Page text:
The other night, Democratic candidates for president spent a bunch of time debating whether public college should be free for some people or free for all people. It was pretty remarkable.
How did that happen?
It's important to flag that this shouldn't happen in an electorate where young people vote at massively lower rates than older people in most elections. Support for education funding consistently declines with age.
But this isn't just any election. This is a Democratic presidential primary and more specifically, a Democratic presidential primary that begins with the Iowa Caucuses. Anybody remember what happened last time in the Iowa caucuses?
- Young voters made up 22 percent of the Democratic caucus goers, up from 17 percent in 2004.
- 80 percent of the young people who caucused yesterday caucused for the Democrats.
- The youth turnout rate more than tripled in Iowa, from 4 percent in 2004 to 13 percent in 2008.
- 57 percent of young Democratic caucus-goers chose Obama.
- 60 percent of caucus participants were first timers, and 39 percent of them caucused for Obama
Young voters won the election for Barack Obama in Iowa in 2008. They were the difference maker for him. And the voter file data about the electorate from the last equivalent election is what sets the rules for the next one. For folks who are around my age (mid to late 20s), a Democratic debate where the candidates talk about free public college is like a little gift our 18-year-old selves sent to our current selves when we showed up over and over again in the 2006 and 2008 elections. Don't just take it from me -- take it from Suzanne Mettler, one of the nation's leading historians on higher education. Here's what she has to say about this in "Degrees of Inequality: How the Politics of Inequality Sabotaged the American Dream."
Over and over again in this book, we have seen policy development in which vested interests got most of what they were after, but citizens generally were left out of the loop. One exception shows how much civic activism matters: once young people became more active in elections in 2006 and 2008, lawmakers responded to them by improving federal student aid policies.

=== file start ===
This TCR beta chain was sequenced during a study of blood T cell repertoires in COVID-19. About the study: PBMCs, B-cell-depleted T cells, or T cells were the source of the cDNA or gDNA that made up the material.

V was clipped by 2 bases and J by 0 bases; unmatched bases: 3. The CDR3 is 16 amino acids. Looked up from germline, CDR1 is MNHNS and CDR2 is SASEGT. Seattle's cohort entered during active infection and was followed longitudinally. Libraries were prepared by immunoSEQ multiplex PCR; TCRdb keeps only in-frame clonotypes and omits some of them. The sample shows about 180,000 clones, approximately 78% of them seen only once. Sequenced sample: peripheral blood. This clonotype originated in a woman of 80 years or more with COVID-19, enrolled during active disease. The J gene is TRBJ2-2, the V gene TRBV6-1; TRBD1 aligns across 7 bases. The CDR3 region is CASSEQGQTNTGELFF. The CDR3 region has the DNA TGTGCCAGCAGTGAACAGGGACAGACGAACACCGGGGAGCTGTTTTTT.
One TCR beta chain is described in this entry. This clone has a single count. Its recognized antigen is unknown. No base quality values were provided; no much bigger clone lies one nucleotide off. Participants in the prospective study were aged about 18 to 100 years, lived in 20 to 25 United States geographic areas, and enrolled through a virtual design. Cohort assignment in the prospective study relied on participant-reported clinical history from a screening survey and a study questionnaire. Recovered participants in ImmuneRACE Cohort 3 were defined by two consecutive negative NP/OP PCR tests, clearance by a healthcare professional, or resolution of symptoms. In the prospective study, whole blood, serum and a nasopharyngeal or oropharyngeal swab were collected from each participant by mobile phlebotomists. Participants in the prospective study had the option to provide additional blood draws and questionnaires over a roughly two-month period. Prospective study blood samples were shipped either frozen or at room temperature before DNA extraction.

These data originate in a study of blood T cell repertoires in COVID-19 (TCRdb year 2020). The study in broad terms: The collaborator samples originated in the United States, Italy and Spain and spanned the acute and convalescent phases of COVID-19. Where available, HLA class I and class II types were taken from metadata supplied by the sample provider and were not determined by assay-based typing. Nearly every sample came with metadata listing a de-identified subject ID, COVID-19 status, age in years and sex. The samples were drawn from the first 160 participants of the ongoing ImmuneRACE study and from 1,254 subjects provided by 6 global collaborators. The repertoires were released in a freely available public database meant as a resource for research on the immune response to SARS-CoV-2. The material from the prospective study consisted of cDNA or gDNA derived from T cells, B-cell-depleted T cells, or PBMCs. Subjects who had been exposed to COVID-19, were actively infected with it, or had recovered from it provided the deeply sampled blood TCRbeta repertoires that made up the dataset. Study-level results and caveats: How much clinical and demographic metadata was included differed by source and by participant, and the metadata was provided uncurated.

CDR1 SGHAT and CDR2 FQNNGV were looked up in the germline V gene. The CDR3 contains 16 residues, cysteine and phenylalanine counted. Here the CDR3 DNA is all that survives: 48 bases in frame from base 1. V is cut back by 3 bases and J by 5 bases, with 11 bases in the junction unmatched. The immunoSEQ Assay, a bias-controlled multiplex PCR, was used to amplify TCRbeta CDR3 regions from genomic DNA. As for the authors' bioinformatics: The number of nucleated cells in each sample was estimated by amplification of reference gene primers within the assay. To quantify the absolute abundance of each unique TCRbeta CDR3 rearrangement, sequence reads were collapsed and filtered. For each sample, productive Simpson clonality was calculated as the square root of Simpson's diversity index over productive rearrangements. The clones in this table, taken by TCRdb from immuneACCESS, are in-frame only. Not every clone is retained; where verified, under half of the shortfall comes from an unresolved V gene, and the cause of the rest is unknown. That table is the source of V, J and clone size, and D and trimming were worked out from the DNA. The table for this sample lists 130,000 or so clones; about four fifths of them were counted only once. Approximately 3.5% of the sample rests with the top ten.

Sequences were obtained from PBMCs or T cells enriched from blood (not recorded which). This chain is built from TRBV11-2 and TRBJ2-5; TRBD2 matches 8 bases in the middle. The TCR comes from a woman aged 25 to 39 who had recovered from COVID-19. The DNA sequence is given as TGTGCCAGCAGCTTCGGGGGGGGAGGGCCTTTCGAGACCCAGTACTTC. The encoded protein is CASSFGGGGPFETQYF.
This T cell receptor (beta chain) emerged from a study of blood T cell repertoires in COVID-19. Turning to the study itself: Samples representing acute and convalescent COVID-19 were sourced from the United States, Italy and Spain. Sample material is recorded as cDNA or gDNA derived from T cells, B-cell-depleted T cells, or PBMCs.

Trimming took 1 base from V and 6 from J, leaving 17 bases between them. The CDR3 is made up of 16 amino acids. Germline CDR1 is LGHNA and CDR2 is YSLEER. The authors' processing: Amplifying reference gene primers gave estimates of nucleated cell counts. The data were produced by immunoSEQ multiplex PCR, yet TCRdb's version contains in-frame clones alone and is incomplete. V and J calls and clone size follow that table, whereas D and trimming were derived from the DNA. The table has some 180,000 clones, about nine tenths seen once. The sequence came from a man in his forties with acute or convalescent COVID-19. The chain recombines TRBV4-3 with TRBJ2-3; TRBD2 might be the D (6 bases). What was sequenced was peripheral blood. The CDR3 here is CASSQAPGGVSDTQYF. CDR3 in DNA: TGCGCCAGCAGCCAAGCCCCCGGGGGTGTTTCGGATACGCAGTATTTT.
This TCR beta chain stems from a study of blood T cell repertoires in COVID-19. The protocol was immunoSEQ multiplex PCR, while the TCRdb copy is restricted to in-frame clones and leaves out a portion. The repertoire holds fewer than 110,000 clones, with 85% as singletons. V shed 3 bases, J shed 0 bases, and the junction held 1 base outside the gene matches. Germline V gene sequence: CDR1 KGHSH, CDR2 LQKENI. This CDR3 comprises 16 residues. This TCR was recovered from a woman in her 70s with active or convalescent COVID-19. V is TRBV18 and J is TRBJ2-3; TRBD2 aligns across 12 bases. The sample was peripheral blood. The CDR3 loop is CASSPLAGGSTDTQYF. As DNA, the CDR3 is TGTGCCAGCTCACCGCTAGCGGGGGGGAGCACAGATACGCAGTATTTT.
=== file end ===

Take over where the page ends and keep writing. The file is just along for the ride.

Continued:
This is all super exciting! Go us! We showed up in 2006 and 2008 and it has arguably rewritten the rules of politics (or at least Democratic politics) over the past 8 years.
But there is reason to be worried about the future. Pulling the bit from a blog post I wrote back in June on "Why Young People Should Vote" to explain why:
Politicians are not the only winners and losers on election night. There's another quieter contest going on in every election. This contest is about the makeup of the 'voter file' -- the publicly available list of every registered voter and his or her voting history. Who you vote for isn't public, but whether you vote at all is public information. The public nature of the voter file means that the other winners and losers on election night are the voters themselves.
In the contest between the voters, every single person who votes wins the election. Every voter who stays home loses.The easiest way for politicians to figure out which voters they need to care about is to look at who voted in the last election. Politicians may indeed personally care about all their constituents. But they aren't really accountable to the entire population. They're accountable to the list of people who come out to vote. So the people who vote -- especially those who vote in low turnout primaries and municipal elections -- are the real winners on every election night.
Transforming who is on that list of regular voters is the quickest way to reform our democracy. That's why it's critically important that traditionally underrepresented constituencies like young people come out and vote. This is true even if EVERY candidate on the entire ballot turns out to be uninspiring or corrupt or otherwise unappealing.
The 2008 youth turnout bump was basically candidate driven and hasn't been maintained. Youth turnout has been particularly weak -- even weaker than it was historically -- for midterm elections, non-presidential primaries and municipal elections. As a country, we're heading into a midterm election where the last two precedents -- 2010 and 2014 -- had anemic youth turnout. What's the incentive to talk about free college in the senate debates in 2018? And don't even begin to consider what it would take to get young people on the agenda in municipal elections.
So here's the deal: It's awesome that everyone is talking about free college now. The debate the other night is a little teaser, a little hors-d'oerves, the tiny spanikopita triangle taste of what the full entree of a democracy that actually works for young voters would look like. But unless we get to work and find a non-candidate driven way to increase youth turnout in ALL elections, young people are going to continue to be on the menu instead of at the table.
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General Election: Nov 3, 2020
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